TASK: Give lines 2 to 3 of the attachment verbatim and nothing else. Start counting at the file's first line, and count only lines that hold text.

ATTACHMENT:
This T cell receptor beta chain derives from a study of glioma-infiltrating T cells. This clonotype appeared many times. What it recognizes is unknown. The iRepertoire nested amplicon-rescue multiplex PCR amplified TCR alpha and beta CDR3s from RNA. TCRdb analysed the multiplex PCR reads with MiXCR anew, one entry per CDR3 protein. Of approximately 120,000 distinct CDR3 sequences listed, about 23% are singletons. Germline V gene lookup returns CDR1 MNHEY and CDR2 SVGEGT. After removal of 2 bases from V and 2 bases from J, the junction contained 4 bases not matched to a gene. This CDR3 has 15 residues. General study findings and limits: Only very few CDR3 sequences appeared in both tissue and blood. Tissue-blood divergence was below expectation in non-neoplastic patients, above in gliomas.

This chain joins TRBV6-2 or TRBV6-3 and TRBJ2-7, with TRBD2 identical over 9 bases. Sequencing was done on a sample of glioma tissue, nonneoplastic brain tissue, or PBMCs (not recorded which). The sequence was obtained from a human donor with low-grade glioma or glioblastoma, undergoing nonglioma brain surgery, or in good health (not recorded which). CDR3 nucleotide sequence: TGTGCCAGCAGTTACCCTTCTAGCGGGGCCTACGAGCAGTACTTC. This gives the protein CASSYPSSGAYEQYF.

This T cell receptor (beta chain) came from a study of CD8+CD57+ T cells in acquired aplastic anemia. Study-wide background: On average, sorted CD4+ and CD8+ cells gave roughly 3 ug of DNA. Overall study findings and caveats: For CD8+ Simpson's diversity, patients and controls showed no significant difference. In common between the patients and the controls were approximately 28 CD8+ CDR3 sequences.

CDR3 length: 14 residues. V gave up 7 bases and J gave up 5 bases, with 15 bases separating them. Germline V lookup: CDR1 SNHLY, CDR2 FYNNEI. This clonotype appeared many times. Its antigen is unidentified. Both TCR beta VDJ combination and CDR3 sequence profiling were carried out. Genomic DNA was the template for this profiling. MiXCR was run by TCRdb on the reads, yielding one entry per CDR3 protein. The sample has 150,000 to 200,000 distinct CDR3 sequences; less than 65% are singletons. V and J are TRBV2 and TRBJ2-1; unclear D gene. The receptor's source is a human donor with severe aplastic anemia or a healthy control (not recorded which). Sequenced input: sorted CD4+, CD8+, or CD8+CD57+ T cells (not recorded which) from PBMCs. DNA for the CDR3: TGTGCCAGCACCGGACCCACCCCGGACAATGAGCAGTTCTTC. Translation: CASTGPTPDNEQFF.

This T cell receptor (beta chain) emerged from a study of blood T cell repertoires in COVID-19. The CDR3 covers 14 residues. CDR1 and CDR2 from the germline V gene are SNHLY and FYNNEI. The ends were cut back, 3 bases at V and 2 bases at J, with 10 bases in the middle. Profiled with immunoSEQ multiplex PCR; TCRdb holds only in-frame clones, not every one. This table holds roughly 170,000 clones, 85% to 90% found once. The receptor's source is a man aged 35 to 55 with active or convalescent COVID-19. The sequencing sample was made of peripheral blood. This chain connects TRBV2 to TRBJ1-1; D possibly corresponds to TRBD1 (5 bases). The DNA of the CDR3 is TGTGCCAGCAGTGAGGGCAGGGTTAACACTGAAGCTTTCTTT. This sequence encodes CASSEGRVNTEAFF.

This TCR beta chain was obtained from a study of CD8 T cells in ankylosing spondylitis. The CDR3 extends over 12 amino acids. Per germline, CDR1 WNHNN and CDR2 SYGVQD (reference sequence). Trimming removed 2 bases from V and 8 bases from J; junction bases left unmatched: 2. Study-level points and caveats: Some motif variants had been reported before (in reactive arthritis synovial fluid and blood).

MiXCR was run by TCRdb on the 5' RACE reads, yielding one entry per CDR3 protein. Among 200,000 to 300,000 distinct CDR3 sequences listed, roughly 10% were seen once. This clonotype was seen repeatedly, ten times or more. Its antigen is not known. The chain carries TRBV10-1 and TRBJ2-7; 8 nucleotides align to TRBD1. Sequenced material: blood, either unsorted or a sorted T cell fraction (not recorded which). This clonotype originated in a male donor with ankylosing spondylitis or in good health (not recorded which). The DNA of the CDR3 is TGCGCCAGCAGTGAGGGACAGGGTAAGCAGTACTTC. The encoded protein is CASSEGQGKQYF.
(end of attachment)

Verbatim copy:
This chain joins TRBV6-2 or TRBV6-3 and TRBJ2-7, with TRBD2 identical over 9 bases. Sequencing was done on a sample of glioma tissue, nonneoplastic brain tissue, or PBMCs (not recorded which). The sequence was obtained from a human donor with low-grade glioma or glioblastoma, undergoing nonglioma brain surgery, or in good health (not recorded which). CDR3 nucleotide sequence: TGTGCCAGCAGTTACCCTTCTAGCGGGGCCTACGAGCAGTACTTC. This gives the protein CASSYPSSGAYEQYF.

This T cell receptor (beta chain) came from a study of CD8+CD57+ T cells in acquired aplastic anemia. Study-wide background: On average, sorted CD4+ and CD8+ cells gave roughly 3 ug of DNA. Overall study findings and caveats: For CD8+ Simpson's diversity, patients and controls showed no significant difference. In common between the patients and the controls were approximately 28 CD8+ CDR3 sequences.